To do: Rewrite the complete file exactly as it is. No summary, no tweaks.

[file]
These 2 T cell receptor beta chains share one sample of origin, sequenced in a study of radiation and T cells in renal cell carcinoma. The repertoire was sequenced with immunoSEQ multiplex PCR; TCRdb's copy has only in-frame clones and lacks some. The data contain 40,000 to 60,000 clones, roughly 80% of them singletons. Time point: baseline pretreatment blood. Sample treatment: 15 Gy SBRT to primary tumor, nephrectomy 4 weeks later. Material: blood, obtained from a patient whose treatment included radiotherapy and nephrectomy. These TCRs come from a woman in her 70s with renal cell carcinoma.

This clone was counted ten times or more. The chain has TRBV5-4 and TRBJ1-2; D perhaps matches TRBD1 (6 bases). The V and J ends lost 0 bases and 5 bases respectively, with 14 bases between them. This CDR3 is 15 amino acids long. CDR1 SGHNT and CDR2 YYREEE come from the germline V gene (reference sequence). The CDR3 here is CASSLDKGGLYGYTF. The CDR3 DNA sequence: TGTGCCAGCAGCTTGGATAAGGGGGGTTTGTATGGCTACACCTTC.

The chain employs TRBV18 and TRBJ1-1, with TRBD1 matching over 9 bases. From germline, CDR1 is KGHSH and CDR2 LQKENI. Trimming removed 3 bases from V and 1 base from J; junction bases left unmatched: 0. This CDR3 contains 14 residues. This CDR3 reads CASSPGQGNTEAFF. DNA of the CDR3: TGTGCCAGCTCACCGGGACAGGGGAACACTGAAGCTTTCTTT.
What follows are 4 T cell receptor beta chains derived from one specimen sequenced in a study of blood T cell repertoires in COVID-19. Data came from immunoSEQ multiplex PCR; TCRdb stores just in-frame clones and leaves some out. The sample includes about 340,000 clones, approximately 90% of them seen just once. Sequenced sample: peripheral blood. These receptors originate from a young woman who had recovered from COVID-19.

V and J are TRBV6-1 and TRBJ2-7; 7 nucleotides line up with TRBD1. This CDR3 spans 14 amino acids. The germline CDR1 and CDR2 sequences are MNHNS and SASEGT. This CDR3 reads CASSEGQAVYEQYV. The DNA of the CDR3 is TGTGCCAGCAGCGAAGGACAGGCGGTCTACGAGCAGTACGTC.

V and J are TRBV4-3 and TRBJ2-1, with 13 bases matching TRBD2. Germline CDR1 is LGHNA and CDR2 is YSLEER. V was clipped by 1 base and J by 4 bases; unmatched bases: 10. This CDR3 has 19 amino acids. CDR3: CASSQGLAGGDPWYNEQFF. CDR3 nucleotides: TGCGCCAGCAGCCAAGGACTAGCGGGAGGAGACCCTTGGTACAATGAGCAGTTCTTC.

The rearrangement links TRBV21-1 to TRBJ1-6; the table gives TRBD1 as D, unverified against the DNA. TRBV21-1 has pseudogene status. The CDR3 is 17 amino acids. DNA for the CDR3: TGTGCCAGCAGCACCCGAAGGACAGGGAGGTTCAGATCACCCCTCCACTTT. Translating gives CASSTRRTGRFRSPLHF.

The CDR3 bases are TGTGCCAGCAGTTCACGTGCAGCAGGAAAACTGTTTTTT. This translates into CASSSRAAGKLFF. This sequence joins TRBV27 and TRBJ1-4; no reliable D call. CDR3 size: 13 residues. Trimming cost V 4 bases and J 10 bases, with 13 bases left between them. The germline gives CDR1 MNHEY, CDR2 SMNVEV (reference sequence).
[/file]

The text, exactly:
These 2 T cell receptor beta chains share one sample of origin, sequenced in a study of radiation and T cells in renal cell carcinoma. The repertoire was sequenced with immunoSEQ multiplex PCR; TCRdb's copy has only in-frame clones and lacks some. The data contain 40,000 to 60,000 clones, roughly 80% of them singletons. Time point: baseline pretreatment blood. Sample treatment: 15 Gy SBRT to primary tumor, nephrectomy 4 weeks later. Material: blood, obtained from a patient whose treatment included radiotherapy and nephrectomy. These TCRs come from a woman in her 70s with renal cell carcinoma.

This clone was counted ten times or more. The chain has TRBV5-4 and TRBJ1-2; D perhaps matches TRBD1 (6 bases). The V and J ends lost 0 bases and 5 bases respectively, with 14 bases between them. This CDR3 is 15 amino acids long. CDR1 SGHNT and CDR2 YYREEE come from the germline V gene (reference sequence). The CDR3 here is CASSLDKGGLYGYTF. The CDR3 DNA sequence: TGTGCCAGCAGCTTGGATAAGGGGGGTTTGTATGGCTACACCTTC.

The chain employs TRBV18 and TRBJ1-1, with TRBD1 matching over 9 bases. From germline, CDR1 is KGHSH and CDR2 LQKENI. Trimming removed 3 bases from V and 1 base from J; junction bases left unmatched: 0. This CDR3 contains 14 residues. This CDR3 reads CASSPGQGNTEAFF. DNA of the CDR3: TGTGCCAGCTCACCGGGACAGGGGAACACTGAAGCTTTCTTT.
What follows are 4 T cell receptor beta chains derived from one specimen sequenced in a study of blood T cell repertoires in COVID-19. Data came from immunoSEQ multiplex PCR; TCRdb stores just in-frame clones and leaves some out. The sample includes about 340,000 clones, approximately 90% of them seen just once. Sequenced sample: peripheral blood. These receptors originate from a young woman who had recovered from COVID-19.

V and J are TRBV6-1 and TRBJ2-7; 7 nucleotides line up with TRBD1. This CDR3 spans 14 amino acids. The germline CDR1 and CDR2 sequences are MNHNS and SASEGT. This CDR3 reads CASSEGQAVYEQYV. The DNA of the CDR3 is TGTGCCAGCAGCGAAGGACAGGCGGTCTACGAGCAGTACGTC.

V and J are TRBV4-3 and TRBJ2-1, with 13 bases matching TRBD2. Germline CDR1 is LGHNA and CDR2 is YSLEER. V was clipped by 1 base and J by 4 bases; unmatched bases: 10. This CDR3 has 19 amino acids. CDR3: CASSQGLAGGDPWYNEQFF. CDR3 nucleotides: TGCGCCAGCAGCCAAGGACTAGCGGGAGGAGACCCTTGGTACAATGAGCAGTTCTTC.

The rearrangement links TRBV21-1 to TRBJ1-6; the table gives TRBD1 as D, unverified against the DNA. TRBV21-1 has pseudogene status. The CDR3 is 17 amino acids. DNA for the CDR3: TGTGCCAGCAGCACCCGAAGGACAGGGAGGTTCAGATCACCCCTCCACTTT. Translating gives CASSTRRTGRFRSPLHF.

The CDR3 bases are TGTGCCAGCAGTTCACGTGCAGCAGGAAAACTGTTTTTT. This translates into CASSSRAAGKLFF. This sequence joins TRBV27 and TRBJ1-4; no reliable D call. CDR3 size: 13 residues. Trimming cost V 4 bases and J 10 bases, with 13 bases left between them. The germline gives CDR1 MNHEY, CDR2 SMNVEV (reference sequence).